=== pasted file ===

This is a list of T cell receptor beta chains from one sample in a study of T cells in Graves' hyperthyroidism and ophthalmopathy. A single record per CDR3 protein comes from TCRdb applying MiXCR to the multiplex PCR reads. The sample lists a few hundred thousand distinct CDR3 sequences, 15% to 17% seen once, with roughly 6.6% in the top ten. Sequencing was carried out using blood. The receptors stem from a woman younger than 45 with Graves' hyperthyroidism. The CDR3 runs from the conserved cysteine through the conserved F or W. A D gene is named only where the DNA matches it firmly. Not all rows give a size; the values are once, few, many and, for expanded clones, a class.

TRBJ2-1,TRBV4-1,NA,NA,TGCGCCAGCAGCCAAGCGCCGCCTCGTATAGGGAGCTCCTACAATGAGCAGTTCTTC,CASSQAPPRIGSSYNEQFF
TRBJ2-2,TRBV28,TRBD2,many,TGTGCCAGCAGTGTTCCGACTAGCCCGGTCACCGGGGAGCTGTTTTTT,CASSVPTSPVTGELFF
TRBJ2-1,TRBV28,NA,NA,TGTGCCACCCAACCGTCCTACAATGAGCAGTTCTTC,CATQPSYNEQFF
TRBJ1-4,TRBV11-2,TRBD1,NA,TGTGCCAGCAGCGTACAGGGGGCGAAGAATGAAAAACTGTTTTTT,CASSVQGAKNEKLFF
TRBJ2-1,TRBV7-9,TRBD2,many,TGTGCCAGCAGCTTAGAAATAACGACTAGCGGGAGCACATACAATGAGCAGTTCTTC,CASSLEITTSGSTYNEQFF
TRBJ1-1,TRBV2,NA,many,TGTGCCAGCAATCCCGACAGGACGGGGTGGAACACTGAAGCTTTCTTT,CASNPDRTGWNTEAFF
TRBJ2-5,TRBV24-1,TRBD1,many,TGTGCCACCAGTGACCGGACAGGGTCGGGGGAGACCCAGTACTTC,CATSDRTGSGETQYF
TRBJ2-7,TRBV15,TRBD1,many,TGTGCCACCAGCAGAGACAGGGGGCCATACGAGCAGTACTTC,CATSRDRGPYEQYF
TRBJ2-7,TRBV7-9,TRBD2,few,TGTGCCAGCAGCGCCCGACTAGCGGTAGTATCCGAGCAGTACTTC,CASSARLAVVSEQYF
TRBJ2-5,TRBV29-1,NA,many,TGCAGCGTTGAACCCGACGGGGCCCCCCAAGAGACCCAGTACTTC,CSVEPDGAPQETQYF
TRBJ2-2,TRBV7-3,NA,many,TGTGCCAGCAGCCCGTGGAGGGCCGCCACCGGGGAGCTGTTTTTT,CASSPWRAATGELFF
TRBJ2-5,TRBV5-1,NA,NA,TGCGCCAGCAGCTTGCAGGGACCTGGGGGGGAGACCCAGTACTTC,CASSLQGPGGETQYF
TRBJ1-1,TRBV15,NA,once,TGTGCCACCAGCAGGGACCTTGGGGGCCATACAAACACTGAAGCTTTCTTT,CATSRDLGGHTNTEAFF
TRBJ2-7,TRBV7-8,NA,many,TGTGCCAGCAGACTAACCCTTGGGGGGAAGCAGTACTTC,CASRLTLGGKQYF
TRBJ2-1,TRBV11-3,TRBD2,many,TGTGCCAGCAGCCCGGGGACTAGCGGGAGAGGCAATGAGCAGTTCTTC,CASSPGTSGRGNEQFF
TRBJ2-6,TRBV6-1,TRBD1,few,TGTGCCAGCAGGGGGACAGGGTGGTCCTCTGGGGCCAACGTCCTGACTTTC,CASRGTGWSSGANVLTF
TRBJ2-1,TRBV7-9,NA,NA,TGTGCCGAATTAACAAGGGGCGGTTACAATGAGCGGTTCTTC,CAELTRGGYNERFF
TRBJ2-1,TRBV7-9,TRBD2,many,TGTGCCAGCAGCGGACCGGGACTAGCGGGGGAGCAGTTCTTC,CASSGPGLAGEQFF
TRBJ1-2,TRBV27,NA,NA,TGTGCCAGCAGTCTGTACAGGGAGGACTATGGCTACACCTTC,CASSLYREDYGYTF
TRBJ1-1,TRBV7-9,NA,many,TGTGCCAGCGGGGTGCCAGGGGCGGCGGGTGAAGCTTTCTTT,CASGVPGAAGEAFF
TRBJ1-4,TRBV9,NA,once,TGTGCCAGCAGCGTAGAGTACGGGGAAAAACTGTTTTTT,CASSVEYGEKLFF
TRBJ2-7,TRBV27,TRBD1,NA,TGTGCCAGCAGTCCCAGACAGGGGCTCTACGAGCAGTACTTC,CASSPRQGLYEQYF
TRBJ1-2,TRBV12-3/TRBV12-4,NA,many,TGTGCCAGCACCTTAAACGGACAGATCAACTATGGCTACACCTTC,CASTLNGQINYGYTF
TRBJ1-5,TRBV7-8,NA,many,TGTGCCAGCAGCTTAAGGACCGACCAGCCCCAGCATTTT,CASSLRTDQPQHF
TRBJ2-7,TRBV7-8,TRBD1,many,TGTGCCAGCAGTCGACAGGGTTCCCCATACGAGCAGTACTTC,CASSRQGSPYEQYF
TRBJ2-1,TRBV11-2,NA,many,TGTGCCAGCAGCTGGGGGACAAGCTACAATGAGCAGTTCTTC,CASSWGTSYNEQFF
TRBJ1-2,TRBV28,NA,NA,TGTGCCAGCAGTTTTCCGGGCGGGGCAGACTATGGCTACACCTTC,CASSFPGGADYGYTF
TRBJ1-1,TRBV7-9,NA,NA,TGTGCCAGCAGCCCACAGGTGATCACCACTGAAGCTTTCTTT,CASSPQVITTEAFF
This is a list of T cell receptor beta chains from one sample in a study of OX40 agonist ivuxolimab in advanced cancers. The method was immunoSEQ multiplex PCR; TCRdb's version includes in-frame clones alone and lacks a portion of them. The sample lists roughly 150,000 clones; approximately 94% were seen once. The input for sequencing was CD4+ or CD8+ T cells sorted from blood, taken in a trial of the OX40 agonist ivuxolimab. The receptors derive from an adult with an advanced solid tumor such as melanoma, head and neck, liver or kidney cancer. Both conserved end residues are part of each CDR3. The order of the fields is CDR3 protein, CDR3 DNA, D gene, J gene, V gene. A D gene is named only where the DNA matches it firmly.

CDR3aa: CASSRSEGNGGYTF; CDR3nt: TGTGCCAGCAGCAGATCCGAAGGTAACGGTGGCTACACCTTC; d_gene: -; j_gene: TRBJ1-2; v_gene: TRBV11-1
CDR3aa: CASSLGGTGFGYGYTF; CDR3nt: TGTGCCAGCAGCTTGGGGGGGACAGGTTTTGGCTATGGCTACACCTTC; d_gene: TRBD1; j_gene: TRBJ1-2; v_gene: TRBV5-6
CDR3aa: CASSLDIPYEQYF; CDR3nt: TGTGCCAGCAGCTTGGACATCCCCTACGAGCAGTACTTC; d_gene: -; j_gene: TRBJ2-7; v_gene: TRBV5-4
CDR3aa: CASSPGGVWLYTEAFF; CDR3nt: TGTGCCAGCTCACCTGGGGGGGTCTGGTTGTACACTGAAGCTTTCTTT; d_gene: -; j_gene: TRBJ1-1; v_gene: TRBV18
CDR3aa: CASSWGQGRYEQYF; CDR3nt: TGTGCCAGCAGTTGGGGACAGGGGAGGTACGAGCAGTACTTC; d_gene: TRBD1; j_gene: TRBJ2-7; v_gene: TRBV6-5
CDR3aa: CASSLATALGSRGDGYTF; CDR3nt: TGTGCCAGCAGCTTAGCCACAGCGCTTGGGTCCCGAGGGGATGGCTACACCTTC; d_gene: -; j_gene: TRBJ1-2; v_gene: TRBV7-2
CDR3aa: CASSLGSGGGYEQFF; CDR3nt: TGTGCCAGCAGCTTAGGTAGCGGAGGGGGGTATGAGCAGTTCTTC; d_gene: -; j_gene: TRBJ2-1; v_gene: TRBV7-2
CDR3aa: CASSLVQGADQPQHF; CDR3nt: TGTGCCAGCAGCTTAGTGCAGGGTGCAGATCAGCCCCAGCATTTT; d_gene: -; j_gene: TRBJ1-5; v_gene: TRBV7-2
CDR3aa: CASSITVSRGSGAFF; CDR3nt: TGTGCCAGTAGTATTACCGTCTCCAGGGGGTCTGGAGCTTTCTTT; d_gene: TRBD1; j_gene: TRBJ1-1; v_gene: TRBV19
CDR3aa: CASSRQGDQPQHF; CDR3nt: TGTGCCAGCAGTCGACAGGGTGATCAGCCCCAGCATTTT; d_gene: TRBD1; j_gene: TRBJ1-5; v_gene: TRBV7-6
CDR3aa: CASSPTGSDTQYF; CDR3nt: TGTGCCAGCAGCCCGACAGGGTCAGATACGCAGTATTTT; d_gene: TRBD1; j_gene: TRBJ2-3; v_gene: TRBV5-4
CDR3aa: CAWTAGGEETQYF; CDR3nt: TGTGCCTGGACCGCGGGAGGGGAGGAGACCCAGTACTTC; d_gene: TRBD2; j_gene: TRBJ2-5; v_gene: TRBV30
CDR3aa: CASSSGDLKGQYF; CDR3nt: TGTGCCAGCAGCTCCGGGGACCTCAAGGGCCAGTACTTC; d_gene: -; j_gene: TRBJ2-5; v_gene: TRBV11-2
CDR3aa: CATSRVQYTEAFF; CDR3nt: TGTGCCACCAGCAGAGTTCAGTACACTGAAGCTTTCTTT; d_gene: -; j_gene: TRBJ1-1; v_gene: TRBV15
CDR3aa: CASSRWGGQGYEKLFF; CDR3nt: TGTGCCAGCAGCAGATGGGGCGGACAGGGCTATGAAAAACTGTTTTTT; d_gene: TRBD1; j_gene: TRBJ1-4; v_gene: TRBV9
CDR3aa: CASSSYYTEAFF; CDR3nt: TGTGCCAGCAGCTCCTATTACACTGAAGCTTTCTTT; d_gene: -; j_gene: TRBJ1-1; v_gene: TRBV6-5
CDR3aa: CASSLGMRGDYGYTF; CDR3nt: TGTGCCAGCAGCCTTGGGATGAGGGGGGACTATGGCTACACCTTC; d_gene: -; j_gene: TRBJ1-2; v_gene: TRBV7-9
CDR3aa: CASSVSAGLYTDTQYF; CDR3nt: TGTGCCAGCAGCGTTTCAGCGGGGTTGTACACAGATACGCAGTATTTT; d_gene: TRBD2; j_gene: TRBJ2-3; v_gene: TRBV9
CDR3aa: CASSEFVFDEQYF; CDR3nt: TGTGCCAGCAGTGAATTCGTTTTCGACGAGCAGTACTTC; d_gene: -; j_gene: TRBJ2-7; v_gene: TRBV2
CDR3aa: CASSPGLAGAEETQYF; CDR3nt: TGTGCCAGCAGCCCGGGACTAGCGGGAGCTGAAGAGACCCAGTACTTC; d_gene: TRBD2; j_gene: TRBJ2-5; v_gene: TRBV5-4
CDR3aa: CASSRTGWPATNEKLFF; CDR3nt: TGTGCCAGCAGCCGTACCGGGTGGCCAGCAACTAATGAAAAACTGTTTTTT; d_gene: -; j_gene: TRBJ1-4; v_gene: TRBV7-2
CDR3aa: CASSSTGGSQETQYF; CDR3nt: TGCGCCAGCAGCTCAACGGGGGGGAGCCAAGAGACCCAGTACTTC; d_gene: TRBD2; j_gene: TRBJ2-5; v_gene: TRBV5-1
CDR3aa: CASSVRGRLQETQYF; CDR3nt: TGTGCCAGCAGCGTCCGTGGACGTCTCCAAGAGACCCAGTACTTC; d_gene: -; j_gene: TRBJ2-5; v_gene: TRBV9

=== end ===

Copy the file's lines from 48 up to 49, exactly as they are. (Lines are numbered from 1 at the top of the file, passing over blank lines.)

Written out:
CDR3aa: CASSVSAGLYTDTQYF; CDR3nt: TGTGCCAGCAGCGTTTCAGCGGGGTTGTACACAGATACGCAGTATTTT; d_gene: TRBD2; j_gene: TRBJ2-3; v_gene: TRBV9
CDR3aa: CASSEFVFDEQYF; CDR3nt: TGTGCCAGCAGTGAATTCGTTTTCGACGAGCAGTACTTC; d_gene: -; j_gene: TRBJ2-7; v_gene: TRBV2